Interesting that Sean sees graduate employees’ right to organize on his campus as an issue which could ignite students to get more involved in electoral politics; if anything, I think those of us organizing around the issue at Yale are struggling to mobilize students to bring the perspectives they believe in or fight for in national politics – on workers’ rights, women’s rights, free speech and such – to bear in confronting the conflict over unionization on our campus.  Among the differences which affect the climate, as Sean observes, is a radically different face on a similar administration agenda – I’ve never heard of Ruth Simmons doing or saying anything that would lead NYU’s administration to observe that she would “rather burn the university to the ground” than recognize graduate students’ right to organize.

Looks like Errol is (not surprisingly, given the number of debates the two of us have had previously over this issue) celebrating the NLRB decision stripping graduate student workers of legal recognition of their right to organize. Errol contends that this represents “Finally a common sense decision by the NLRB.” I’d say common sense explains the motivation behind this decision – as part of a broader Bush agenda of chipping away workers’ rights through court decisions, executive orders, and legislation, and as one with tremendous cache with certain University Presidents, including some with significant influence – but that that’s about the only relationship common sense and this decision have. There are a lot of points to be made in this argument; for now I’ll stick to responding to those Errol brings up directly.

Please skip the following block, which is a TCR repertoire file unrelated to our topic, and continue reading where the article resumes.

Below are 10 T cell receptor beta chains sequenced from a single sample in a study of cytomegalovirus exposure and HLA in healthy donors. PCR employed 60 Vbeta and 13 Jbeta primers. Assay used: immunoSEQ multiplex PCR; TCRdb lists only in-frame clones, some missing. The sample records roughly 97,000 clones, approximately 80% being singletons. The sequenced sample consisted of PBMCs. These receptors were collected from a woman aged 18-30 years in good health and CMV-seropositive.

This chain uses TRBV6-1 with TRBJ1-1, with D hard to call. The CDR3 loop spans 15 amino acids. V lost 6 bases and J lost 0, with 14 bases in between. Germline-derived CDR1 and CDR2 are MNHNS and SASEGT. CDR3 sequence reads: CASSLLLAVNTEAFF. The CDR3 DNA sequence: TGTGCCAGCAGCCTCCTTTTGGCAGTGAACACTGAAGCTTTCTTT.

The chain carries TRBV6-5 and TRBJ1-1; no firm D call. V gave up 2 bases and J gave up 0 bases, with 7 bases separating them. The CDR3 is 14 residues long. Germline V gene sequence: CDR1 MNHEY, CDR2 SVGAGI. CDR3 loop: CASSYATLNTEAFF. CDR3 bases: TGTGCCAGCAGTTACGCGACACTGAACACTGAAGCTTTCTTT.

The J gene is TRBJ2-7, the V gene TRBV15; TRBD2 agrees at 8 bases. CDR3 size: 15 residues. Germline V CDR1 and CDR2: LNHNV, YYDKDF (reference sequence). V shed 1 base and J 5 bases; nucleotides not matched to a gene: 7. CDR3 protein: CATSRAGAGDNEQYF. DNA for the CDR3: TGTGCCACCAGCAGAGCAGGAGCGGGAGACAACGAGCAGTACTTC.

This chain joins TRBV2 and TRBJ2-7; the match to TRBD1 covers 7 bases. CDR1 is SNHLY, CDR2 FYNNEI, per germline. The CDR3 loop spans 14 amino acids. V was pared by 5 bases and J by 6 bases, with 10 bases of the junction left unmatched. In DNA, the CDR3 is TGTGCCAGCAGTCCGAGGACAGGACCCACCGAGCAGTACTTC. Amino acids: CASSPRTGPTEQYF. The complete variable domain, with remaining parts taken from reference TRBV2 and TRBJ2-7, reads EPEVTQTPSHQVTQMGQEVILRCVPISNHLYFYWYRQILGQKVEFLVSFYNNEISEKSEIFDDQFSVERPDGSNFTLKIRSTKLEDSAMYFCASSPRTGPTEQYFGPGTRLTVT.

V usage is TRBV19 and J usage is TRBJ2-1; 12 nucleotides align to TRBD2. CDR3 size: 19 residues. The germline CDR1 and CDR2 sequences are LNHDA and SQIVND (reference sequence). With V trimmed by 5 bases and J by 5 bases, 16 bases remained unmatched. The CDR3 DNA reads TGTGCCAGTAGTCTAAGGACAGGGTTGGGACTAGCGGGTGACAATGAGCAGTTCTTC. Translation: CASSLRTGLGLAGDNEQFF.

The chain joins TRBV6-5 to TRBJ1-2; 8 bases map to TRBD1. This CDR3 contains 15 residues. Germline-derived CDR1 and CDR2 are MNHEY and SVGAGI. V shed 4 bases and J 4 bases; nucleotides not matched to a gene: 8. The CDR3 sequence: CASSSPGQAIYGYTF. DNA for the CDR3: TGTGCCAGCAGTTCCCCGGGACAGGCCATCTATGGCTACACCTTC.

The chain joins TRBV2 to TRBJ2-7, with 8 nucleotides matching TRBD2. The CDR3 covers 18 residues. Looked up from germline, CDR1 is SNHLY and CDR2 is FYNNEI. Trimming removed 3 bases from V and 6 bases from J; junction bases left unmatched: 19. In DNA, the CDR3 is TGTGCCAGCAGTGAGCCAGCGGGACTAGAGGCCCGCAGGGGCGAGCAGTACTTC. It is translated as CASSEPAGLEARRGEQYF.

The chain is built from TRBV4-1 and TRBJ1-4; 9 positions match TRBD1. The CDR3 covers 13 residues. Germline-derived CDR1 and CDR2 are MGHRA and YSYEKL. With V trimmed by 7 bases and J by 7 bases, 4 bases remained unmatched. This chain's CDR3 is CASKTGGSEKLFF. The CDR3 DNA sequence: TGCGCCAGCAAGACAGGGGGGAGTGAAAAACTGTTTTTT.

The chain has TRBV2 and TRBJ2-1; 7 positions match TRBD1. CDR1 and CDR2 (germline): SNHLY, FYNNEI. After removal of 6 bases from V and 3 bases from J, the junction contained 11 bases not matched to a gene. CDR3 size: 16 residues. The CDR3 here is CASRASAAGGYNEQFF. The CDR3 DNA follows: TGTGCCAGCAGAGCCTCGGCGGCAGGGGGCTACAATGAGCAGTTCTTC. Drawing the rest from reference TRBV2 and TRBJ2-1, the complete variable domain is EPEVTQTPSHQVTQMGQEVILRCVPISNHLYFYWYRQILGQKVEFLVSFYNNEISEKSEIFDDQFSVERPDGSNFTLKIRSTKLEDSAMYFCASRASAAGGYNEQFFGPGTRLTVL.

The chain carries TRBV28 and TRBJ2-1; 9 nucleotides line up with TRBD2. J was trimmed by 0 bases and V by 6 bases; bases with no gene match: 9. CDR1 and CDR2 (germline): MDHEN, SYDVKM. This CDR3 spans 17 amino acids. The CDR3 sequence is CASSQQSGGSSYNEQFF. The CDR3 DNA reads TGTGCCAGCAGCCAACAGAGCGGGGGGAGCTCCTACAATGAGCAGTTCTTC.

It’s always been especially telling to me that the graduate student unions have all changed the name of what they do to being “graduate employees” in order to fight this battle. What does that say to me? Well it says that there is a PR game and that most people don’t actually see them as employees at all, so it’s necessary to confront them with the idea. “See I am an employee, because my wannabe union has the word employee in it.” That sort of thing.

This is a cheap and, I’d say, pretty misleading argument. The people subject to this decision are students at the Universities in question and employees of these universities. Sometimes they call themselves graduate employees because those two words communicate that they are both graduate students and employees. Hence GET-UP, Graduate Employees Together, U-Penn. Yale’s parallel union is called GESO, Graduate Employee Student Organization (Light and Truth alleged last year that the fact is was called GESO rather than GSEO showed its members were lazy students. I’ll like to hear them pronounce GSEO). I’m not sure what Errol means when he says that they “changed the name of what they do,” although he certainly makes it sound sinister. What they’ve done, rightfully, is come up with various phrases which allude to the multiple identities they take on simultaneously in the academy. I’d guess it’s the confluence of those identities, not their reflection in names, which Errol and others have a problem with: